I did not want to end up at aged thirty, single, childless and old, facing a group of adolescents dissecting me with their pitying looks. Scanning my fingers for a ring, ears pricked for any hint of a life outside of lectures, books and exams.

Male professors aged thirty were fanciable, even in their corduroy pants, sensible shoes and jackets with elbow patches. A whiff of Old Spice enhanced their appeal. Female professors were a different a different chemical combination, smelling more like hydrogen sulphide than Chanel No. 5.

A decade later I did my master’s degree in Canada. Half of the professors were women (White). Hiding behind the gender parity was another reality. Most of the female professors were either single, divorced or childless. The male professors were the ones who were married with children. Once again, I decided that academia was not for me. Female professors were lonely old maids – albeit superbly educated lonely old maids.

And now, some two decades later, in my PhD class orientation, was a woman living the life that I had walked away from. She was my age. She was an academic. She was married with children. It should have been me. The mosquito bites blistered in my spirit.

Heartbeats in Africa: A Memoir or Travel and Love

Moonlight: Race and Space on Film

Moonlight plays with expectations is so many ways, as a coming-of-age drama of an African American boy. As expected the film is set in an urban landscape, in this case Miami in the 1980s. There are the requisite pastel colours, fancy cars and the drug trade. Crack fuels the life in the city. The urban ghetto space is familiar and therefore the story seems predictable.  It is not. Multiple waves of meaning and knowing ripples through the film.

In one moving scene the boy hero enters the sea. Held in the strong arms of his drug-don mentor, the child is suspended in the water, his limpid eyes flickering between fear and trust. His baptism could go either way. The scene churns expectations – it is simply a set up for swimming lessons. It is worth seeing the film for this scene alone.

It is so rare to see African Americans in an outdoors space, where they are enjoying nature and not fleeing from race-based violence. It is just as uncommon to see a Black working-class man as a loving father figure, gently encouraging a child to try something new.

Moonlight drowns another stereotype about Black men and the spaces they are expected to occupy. Black, gay and living in the ‘hood are a taboo combination in popular culture. The film tackles this head on.

The hero does not believe the message from his mentor that gay love is just another form of love. He believes the screams from his mother and the ghetto – gay men make perfect punching bags.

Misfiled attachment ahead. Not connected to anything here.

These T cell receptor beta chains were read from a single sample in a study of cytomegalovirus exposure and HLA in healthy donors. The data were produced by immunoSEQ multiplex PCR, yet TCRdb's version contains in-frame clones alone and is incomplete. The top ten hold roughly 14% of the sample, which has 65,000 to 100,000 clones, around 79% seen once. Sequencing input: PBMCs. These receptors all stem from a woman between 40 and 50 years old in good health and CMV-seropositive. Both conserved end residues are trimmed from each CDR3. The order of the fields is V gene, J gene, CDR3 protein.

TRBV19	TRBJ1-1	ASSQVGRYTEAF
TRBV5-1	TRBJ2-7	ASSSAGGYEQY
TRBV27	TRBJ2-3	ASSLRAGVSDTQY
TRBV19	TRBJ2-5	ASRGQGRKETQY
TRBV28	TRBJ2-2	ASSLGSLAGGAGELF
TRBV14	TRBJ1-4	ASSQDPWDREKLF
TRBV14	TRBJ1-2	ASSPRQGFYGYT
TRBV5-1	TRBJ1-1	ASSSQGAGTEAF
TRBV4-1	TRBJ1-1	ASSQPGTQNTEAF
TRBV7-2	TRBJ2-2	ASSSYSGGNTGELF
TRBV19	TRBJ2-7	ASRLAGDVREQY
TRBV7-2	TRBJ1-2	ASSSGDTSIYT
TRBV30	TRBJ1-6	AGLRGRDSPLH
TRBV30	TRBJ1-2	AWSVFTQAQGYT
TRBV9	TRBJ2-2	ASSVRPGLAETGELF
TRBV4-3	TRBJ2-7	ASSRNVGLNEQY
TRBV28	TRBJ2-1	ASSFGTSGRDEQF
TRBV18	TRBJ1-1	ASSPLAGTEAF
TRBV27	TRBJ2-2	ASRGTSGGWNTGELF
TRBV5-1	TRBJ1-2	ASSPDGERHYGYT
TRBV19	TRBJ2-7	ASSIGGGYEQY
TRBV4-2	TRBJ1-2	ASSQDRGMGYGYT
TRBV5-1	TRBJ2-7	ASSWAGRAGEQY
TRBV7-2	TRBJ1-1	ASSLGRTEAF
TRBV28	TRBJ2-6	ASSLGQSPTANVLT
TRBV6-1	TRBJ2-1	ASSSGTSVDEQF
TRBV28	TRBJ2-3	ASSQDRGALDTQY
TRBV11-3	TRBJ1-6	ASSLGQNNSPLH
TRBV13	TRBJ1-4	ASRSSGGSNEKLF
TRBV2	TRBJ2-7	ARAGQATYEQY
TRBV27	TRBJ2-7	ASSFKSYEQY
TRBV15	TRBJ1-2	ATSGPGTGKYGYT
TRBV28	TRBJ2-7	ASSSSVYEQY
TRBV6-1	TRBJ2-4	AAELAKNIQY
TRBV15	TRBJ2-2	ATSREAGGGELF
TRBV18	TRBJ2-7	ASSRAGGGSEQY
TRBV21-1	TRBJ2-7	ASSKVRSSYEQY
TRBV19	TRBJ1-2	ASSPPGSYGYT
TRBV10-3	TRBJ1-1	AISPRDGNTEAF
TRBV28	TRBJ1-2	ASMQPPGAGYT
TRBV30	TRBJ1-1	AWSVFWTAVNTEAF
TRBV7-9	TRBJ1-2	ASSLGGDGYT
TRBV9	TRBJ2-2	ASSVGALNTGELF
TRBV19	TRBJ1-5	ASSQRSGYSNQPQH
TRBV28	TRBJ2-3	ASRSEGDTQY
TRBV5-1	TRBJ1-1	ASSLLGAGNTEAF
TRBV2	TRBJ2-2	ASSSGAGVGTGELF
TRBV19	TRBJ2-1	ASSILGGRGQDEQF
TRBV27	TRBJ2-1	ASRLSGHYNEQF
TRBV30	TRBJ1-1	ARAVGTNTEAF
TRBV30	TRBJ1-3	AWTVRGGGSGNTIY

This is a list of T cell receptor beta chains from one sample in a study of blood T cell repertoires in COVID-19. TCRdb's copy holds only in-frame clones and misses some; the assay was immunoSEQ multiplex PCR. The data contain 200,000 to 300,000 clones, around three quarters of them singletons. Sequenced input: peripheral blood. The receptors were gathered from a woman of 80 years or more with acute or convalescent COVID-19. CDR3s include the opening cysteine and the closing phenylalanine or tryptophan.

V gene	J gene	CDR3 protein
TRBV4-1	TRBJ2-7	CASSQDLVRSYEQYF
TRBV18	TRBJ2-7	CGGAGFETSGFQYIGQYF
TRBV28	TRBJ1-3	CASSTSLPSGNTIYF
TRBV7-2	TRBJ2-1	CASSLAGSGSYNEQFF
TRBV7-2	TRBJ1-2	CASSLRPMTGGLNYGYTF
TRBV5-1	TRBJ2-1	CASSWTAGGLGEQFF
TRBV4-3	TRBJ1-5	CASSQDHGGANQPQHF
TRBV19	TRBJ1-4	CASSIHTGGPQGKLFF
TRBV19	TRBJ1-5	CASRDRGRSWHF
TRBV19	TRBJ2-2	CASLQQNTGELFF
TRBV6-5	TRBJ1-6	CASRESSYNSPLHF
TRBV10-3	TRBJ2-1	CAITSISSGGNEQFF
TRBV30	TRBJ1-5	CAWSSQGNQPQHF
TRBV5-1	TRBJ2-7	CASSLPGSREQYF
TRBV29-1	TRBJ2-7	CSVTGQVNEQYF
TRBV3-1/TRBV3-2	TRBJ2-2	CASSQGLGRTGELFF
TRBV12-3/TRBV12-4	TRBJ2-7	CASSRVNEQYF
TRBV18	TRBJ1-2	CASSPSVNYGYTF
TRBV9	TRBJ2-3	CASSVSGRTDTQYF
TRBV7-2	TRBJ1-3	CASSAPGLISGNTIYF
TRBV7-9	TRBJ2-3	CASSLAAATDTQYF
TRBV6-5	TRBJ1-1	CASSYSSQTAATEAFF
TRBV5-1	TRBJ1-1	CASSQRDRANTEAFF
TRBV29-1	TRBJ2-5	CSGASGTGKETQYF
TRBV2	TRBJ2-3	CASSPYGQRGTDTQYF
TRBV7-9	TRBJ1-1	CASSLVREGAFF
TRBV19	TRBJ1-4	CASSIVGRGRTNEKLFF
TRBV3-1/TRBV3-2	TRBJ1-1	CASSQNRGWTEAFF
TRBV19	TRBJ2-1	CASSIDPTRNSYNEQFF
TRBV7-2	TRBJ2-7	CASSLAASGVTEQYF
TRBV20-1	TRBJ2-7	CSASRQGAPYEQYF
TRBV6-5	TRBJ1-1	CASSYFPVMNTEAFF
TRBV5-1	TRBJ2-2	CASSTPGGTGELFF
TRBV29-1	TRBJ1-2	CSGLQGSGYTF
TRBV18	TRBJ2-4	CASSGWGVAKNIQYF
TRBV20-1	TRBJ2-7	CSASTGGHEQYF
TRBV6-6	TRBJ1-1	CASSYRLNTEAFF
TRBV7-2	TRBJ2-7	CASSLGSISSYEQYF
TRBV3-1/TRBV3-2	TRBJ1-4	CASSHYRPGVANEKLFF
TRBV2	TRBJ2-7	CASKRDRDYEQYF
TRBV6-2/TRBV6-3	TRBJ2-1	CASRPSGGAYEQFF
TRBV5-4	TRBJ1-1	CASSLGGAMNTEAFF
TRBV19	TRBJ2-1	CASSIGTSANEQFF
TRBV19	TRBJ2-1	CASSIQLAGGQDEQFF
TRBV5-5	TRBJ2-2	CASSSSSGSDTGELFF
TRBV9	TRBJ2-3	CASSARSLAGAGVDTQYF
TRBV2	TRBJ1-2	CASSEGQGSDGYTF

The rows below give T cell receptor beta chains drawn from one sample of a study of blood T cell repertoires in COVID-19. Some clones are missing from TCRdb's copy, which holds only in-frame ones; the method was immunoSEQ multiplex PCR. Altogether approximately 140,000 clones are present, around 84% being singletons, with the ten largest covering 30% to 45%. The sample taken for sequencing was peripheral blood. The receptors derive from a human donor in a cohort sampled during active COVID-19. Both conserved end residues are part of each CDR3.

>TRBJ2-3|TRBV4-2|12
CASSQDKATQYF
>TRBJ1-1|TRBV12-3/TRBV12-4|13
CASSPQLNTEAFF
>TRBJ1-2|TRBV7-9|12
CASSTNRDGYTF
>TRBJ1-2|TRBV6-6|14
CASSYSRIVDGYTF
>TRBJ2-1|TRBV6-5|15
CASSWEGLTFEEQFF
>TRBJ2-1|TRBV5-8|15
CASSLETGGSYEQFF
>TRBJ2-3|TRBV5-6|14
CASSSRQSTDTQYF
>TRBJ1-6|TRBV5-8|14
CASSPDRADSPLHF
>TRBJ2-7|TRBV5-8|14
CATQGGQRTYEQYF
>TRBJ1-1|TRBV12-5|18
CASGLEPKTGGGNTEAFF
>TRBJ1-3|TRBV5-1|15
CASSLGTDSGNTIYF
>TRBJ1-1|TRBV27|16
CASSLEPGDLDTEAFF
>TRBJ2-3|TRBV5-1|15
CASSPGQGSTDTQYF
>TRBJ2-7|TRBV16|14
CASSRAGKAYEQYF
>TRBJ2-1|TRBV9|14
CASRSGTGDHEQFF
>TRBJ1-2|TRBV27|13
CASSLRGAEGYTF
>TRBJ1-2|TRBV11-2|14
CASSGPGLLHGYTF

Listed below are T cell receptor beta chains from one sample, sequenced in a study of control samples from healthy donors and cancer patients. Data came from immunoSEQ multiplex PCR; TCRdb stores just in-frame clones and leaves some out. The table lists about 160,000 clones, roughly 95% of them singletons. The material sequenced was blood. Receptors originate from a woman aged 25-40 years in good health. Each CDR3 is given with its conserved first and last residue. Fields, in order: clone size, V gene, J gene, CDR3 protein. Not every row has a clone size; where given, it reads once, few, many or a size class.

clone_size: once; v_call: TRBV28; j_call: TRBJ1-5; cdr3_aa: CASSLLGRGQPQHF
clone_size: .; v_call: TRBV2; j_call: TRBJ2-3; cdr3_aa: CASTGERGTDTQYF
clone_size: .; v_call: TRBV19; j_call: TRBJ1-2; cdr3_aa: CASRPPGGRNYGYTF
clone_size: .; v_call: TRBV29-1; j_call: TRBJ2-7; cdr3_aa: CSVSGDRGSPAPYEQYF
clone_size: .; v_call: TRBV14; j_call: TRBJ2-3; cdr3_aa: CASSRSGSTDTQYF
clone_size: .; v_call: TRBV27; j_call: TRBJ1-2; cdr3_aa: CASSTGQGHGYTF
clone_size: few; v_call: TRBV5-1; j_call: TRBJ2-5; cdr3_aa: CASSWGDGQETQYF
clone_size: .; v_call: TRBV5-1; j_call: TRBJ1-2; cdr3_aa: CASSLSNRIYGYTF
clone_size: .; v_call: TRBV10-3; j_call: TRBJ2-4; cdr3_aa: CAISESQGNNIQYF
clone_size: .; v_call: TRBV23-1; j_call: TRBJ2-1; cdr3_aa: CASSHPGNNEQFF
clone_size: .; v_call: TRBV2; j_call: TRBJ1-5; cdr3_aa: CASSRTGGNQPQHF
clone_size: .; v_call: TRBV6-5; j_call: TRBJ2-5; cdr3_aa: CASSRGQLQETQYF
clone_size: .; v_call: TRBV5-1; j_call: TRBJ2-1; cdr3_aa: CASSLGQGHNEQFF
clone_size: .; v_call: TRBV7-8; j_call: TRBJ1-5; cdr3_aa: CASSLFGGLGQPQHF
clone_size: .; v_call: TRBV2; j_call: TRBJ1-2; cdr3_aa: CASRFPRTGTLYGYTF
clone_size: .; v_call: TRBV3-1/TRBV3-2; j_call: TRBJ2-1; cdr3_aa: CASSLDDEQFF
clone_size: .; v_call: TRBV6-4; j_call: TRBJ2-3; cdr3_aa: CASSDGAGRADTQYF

James Baldwin made all the characters White in Giovanni’s Room. Black gay men in love was such an explosive issue in the 1950s, that he could not even float the idea in his novel. Moonlight reflects how far we have come. It queers the ‘hood.

50 Places: A Black History Travel Guide of London

Joining the One Per Cent Club. Is It Worth It?

‘Be humble. Be open to new ways of learning. Be ready to unlearn some things.’ A professor repeated this mantra many times during the first few weeks of seminars. He reminded us that we were now the elites in the education system.

Behind his words I heard a challenge: would we behave like all other elites, and think that we got here just by sheer hard work, and are therefore entitled to all the benefits of being on top of the pyramid? Or would we remember how things are now stacked in our favour?

I have never belonged to an elite club. But I do belong to a point one per cent club – the illusive group of Black people who enjoy outdoor activities. Go ahead and roll your eyes, chuckle in disbelief. I am used to that reaction.

Thanks to starting the PhD, I have now joined an elite one per cent club. This is proportion of people who hold the advance degree in most countries. Some 25 per cent of Canadians are university graduates according to Statistics Canada 2013 National Graduate Survey. This is such a middle-class norm that it long ago ceased to have any meaning for me. Middle-class kids go to university, it is simple as that. Of course, it is a whole different game for working-class children, but that is another story. I had no idea that with a PhD I am now among the privileged of the privileged.

In Canada there are about 210,000 PhDs and about 4,000 joining the exclusive club each year.  According to Statistics Canada, we need to produce double the number of PhDs to keep up with the USA and the rest of the developed countries.

The modern PhD started in Germany in the 1850s. The programme was so successful that it spread first to the rest of Europe, Canada and the USA, and then around the world. Is the PhD worth it?

Before applying for the PhD I interviewed six professors – I wanted to make sure that my idea was not full of lead. Most of them told me that my chance of getting an academic job at the end of it were about as good as turning ice into diamonds. Both are sparkly and shiny, but only one is a girl’s best friend.

It takes about ten years of study to get a PhD. From the Statistics Canada report a lot of PhD graduates will ride off into the sunset – of temporary, low-paying, part-time jobs, as academics for hire.  Few of us will make it to be professors with benefits, high salaries, and each year a fresh crop of underlings to sing our praises (at least in front our faces).

The figures are sobering. A person with a bachelor’s degree earn a median income of $53,000. For a master’s it is $70,000. And for a doctorate, wait for it, it is a whopping $75,000. Four extra years in school for a fistful of extra dollars. A PhD is pretty much a waste of time financially, especially for those not working in academia.

So why am I doing it? Well, I don’t have the skills of a nurse, teacher or construction worker. They all earn more than a PhD after considerably less years in school.

I am not doing the PhD for bragging rights either. Okay, a little bit for that. I am doing it because I like to learn. It is a chance for me to research something that interests me. And I hope at the end of it that I will shift from the one per cent to the thirty per cent club – that is the number of PhD graduates who actually become academics.

Heartbeats in Africa: A Memoir of Travel and Love